Hornetsecurity Blog

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In our blog, the Hornetsecurity team – especially the experts from the Security Lab – regularly report on IT security topics as well as on current innovations and events at Hornetsecurity.

SolarWinds SUNBURST backdoor assessment

SolarWinds SUNBURST backdoor assessment

On 2020-12-13 FireEye disclosed a backdoor in updates of the SolarWinds Orion Platform. Affected organizations should update to the fixed version immediately. The backdoor is part of a global espionage operation and used to access government and high profile private company networks. Hornetsecurity assessed its own situation and is not affected.
Hornetsecurity included in ‚Secure Email Gateway – Market Quadrant 2020‘

Hornetsecurity included in ‚Secure Email Gateway – Market Quadrant 2020‘

Most cyber attacks hit businesses via email, so it is extremely important to choose the right security solution. The new ‘Secure Email Gateway – Market Quadrant 2020’ from Radicati Group, which can be downloaded free of charge, provides helpful guidance. Hornetsecurity is highlighted in the market analysis as an innovative ‘Trail Blazer’ that stirs up the market with new technologies…
QakBot reducing its on disk artifacts

QakBot reducing its on disk artifacts

QakBot has been updated with more evasion techniques. QakBot’s configuration is now stored in a registry key instead of a file. The run key for persistence is not permanently present in the registry but only written right before shutdown or reboot, and deleted immediately after QakBot is executed again. QakBot’s executable is also not stored permanently on the file system anymore, but similarly to the run key registry entry, dropped onto the file system before reboots and deleted afterwards. This way security software can only detect QakBot artifacts on disk, right before system shutdown, and shortly after system boot. However, at that time security software itself is shutting down and booting up, hence may not detect QakBot’s new persistence method.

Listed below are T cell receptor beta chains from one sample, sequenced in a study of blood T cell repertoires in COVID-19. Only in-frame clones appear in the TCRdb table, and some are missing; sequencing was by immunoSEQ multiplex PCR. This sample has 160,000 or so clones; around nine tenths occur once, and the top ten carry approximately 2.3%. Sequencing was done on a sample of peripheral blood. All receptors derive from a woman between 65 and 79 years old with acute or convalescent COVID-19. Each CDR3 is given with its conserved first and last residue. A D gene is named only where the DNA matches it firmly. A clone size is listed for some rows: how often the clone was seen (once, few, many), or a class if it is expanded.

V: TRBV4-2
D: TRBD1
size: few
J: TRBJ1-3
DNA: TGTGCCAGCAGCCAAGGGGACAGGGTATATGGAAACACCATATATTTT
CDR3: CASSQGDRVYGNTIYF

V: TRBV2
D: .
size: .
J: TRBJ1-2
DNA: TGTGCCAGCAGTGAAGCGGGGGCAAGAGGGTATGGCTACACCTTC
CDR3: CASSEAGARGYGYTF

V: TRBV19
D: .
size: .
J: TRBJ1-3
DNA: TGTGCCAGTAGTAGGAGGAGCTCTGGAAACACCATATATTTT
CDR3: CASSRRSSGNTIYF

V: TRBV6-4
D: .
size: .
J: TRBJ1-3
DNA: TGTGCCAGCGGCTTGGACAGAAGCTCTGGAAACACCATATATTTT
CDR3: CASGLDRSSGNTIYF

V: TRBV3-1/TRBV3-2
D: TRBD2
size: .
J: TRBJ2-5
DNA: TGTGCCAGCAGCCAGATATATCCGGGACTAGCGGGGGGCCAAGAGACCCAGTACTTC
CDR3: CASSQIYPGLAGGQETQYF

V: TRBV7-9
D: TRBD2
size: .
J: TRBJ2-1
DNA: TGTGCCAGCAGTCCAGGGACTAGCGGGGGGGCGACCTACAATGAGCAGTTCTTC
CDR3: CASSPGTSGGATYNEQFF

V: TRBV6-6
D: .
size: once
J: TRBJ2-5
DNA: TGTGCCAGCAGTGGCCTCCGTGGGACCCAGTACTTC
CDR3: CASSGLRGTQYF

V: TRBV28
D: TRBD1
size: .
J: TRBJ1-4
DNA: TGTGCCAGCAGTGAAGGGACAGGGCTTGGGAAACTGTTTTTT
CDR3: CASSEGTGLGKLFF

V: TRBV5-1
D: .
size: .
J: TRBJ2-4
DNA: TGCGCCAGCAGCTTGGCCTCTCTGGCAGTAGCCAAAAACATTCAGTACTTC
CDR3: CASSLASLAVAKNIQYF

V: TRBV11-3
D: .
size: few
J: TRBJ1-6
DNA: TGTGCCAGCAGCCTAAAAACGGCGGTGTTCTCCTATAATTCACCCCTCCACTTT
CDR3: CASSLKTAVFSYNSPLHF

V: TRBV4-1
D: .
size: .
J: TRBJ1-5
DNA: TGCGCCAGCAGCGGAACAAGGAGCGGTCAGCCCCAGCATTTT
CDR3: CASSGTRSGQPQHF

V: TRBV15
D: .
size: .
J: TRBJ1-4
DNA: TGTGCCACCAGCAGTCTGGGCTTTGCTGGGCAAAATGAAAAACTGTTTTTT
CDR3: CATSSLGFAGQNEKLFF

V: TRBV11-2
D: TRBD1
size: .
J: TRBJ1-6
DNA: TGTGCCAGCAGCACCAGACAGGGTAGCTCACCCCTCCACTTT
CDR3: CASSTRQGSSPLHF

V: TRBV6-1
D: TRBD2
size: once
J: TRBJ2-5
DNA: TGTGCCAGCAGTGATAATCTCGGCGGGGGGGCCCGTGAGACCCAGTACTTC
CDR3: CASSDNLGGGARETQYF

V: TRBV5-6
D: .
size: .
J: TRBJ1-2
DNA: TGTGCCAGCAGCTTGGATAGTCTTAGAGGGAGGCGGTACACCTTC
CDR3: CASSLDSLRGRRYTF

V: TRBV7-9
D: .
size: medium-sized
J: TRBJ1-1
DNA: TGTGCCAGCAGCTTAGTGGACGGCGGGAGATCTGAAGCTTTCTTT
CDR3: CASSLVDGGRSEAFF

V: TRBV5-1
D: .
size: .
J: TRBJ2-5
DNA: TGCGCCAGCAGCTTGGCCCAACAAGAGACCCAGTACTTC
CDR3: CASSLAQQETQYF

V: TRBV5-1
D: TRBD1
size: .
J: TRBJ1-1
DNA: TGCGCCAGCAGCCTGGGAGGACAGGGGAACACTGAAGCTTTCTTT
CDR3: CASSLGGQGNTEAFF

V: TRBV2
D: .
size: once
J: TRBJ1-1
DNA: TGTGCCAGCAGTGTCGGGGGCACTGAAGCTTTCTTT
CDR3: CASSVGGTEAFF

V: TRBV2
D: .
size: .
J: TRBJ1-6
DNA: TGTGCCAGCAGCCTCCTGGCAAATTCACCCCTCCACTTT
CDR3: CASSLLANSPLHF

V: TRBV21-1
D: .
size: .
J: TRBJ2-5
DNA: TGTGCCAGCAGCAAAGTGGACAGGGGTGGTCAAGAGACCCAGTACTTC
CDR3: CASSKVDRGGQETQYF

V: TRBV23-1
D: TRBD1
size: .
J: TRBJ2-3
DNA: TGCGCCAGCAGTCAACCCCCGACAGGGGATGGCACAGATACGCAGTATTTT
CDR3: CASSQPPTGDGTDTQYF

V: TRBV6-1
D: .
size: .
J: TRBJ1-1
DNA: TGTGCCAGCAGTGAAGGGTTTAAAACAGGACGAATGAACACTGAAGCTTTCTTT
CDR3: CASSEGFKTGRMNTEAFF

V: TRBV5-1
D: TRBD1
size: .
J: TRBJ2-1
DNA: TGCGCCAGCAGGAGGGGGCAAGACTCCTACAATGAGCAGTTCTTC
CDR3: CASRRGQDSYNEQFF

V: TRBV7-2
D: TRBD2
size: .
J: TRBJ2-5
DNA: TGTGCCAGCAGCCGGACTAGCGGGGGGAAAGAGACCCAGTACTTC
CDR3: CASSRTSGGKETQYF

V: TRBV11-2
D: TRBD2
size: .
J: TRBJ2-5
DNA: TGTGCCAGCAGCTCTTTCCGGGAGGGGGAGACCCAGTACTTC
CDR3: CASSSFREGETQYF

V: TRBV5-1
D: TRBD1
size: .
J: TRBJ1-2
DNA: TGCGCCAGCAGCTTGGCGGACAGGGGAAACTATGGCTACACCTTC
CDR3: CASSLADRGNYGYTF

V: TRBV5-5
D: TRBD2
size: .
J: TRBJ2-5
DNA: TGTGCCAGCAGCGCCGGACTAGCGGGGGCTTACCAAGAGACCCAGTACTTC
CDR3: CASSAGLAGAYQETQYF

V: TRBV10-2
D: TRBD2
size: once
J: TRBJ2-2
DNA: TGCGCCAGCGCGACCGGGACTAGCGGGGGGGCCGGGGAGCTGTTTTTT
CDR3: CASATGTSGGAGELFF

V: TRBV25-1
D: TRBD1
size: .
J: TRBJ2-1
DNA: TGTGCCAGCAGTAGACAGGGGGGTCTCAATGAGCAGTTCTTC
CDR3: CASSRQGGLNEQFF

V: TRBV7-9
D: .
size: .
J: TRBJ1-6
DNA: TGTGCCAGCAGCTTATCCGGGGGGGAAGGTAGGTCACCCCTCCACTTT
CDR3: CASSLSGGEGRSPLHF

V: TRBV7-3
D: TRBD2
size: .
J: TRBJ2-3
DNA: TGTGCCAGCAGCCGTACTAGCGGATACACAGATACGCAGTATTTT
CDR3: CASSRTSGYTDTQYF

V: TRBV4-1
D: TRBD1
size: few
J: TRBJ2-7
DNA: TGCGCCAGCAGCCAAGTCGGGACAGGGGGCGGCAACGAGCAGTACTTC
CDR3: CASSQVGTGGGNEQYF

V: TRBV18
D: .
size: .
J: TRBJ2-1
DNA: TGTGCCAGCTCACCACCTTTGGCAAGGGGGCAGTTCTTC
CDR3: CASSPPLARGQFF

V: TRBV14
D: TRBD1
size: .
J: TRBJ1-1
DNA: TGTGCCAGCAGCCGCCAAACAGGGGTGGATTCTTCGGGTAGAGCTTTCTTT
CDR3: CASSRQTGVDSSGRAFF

Phishing Technique Trends

Phishing Technique Trends

The basic idea behind phishing has not changed since the 90s, however, the delivery tactics and techniques are constantly evolving. In this article we outline current trends in phishing techniques. These include abuse of legitimate file hosting services, geo-fencing, automatically loading the victims company and/or email provider logo on the phishing website and asking the victim for the password multiple times.
Emotet Inviting Friends to your Halloween Extravaganza

Emotet Inviting Friends to your Halloween Extravaganza

Threat actors often try to bandwagon on current events to trick their victims into falling for their lures. To this end, Emotet also this year sending fake Halloween party invitations to potential victims. While the basic concept behind the fake Halloween party invitations this year is the same as last year, the variety in email texts has increased.
Hornetsecurity included in Gartner’s 2020 Market Guide for Email Security

Hornetsecurity included in Gartner’s 2020 Market Guide for Email Security

The new Market Guide for Email Security from leading research and advisory company Gartner has listed Hornetsecurity as Representative Vendor. With the Gartner Market Guide for Email Security, analysts Mark Harris, Peter Firstbrook and Ravisha Chugh provide comprehensive guidance on how to set up email security to meet changing circumstances. Especially because of the dramatic increase of phishing attacks, the rise of business email compromise (BEC) and the ongoing migration to cloud security, security managers need to ensure that the solutions they choose are appropriate….
Leakware-Ransomware-Hybrid Attacks

Leakware-Ransomware-Hybrid Attacks

Since December 2019, ransomware operators have been using leakware/ransomware hybrid attacks more and more often. These attacks combine the classic ransomware attack with a leakware attack. In a classic ransomware attack, the victim’s data is encrypted and is only decrypted back after the victim pays a ransom fee to the ransomware operators. In a leakware attack, the data is stolen, and the victim is blackmailed with the data being published publicly unless he pays a certain fee. In a leakware/ransomware hybrid attack, the data is first stolen, then encrypted. Then the victim is first asked to pay the ransom for decryption. If the victim declines to pay the ransom, the attackers threaten him to release the stolen data publicly. In some cases, business partners and/or customers of the victim are also contacted and informed of the impending data release to put even more pressure on the victim.

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